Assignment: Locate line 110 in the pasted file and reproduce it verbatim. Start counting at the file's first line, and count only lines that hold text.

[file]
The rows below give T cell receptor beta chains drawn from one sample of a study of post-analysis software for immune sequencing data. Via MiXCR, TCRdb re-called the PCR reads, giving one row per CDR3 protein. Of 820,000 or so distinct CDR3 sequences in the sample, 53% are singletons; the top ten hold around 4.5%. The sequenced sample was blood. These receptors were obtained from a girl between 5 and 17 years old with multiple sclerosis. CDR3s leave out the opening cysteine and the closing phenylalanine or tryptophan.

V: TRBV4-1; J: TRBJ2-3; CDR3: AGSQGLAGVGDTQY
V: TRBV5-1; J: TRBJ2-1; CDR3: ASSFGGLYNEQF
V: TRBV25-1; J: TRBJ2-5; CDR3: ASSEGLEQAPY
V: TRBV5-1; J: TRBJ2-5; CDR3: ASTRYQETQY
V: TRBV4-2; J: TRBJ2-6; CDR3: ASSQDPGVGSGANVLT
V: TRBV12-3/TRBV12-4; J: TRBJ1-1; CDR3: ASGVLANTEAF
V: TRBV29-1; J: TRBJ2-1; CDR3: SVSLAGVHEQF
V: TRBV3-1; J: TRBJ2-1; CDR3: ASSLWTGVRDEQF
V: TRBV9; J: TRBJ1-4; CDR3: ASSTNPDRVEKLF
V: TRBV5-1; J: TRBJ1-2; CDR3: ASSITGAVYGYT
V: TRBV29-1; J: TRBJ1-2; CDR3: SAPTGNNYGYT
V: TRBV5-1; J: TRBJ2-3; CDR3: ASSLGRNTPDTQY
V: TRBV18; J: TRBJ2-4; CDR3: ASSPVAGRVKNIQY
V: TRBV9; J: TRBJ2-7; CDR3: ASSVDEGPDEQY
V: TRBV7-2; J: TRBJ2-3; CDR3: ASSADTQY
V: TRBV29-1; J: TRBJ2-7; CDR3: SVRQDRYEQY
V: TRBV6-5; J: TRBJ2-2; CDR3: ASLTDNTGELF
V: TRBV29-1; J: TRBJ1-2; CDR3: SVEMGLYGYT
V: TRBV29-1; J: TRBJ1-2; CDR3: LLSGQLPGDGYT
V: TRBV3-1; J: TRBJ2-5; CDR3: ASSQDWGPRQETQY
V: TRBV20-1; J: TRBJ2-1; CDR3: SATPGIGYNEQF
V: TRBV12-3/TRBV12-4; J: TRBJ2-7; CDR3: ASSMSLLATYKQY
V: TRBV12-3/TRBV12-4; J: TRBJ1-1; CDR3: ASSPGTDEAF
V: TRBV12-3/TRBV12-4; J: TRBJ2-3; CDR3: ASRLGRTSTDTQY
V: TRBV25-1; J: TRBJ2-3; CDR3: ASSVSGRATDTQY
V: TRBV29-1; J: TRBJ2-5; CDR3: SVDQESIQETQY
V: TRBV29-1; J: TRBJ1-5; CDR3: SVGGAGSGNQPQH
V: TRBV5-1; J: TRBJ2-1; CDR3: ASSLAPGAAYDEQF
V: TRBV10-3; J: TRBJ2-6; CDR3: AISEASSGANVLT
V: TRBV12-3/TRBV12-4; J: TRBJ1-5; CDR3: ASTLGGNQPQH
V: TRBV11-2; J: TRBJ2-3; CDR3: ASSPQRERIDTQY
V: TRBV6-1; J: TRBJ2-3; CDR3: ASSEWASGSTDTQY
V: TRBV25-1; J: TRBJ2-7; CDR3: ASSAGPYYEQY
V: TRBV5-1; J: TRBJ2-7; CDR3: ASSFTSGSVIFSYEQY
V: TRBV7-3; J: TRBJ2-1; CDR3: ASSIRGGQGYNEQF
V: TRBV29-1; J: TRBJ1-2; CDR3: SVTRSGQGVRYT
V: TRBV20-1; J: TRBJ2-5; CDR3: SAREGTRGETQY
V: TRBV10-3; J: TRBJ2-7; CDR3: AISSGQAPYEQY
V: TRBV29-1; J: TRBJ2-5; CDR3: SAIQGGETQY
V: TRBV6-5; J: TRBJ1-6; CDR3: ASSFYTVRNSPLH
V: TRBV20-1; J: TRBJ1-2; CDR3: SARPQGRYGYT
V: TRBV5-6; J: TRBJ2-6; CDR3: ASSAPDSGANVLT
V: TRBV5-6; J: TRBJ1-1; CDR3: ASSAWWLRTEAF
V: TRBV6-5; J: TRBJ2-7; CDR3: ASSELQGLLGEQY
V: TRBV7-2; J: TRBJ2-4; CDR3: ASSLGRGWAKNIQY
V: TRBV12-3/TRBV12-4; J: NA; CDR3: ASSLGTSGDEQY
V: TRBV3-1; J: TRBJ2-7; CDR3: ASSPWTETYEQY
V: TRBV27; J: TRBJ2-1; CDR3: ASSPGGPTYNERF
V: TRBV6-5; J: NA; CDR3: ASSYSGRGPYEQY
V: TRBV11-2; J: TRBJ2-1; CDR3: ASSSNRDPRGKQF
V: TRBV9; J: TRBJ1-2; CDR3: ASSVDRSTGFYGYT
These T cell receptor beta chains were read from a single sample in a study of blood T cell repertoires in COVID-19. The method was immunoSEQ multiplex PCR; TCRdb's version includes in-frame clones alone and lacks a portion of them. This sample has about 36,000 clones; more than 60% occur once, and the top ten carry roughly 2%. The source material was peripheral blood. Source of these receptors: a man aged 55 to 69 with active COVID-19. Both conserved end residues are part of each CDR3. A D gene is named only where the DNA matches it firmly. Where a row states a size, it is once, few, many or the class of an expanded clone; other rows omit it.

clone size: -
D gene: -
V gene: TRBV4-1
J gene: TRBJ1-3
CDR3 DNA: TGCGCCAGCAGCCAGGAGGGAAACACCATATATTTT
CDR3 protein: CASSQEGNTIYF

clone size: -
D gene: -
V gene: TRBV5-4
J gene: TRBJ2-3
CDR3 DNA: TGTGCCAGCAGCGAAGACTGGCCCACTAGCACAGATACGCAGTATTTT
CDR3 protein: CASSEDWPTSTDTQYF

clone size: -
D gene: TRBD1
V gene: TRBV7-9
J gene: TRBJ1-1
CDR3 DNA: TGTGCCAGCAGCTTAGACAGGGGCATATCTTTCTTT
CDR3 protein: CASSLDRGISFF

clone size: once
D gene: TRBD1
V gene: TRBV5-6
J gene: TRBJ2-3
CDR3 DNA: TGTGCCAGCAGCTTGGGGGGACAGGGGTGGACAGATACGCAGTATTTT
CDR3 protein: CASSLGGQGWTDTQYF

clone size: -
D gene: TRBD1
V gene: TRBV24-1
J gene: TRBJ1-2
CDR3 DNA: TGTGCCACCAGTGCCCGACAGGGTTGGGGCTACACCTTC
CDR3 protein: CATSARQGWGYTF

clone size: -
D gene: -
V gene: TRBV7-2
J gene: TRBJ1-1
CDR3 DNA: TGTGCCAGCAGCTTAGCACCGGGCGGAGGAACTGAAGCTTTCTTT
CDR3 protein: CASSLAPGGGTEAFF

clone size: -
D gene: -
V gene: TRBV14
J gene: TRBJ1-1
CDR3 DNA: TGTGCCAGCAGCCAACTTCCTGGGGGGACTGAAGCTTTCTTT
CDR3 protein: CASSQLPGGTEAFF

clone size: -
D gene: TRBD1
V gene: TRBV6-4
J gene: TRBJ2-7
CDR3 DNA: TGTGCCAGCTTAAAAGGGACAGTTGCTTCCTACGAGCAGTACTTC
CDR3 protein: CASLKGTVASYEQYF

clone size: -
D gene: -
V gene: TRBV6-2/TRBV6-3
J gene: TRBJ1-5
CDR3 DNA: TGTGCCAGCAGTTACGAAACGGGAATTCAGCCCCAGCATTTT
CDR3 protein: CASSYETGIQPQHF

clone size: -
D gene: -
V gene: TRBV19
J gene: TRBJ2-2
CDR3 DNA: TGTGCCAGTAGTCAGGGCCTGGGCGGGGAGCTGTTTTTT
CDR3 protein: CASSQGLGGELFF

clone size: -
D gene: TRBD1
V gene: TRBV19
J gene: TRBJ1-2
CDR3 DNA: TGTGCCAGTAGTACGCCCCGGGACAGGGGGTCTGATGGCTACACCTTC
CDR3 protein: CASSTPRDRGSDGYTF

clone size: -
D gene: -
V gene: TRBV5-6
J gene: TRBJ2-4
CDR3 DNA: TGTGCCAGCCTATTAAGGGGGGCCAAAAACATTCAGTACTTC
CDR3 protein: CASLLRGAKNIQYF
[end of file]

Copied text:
V gene: TRBV19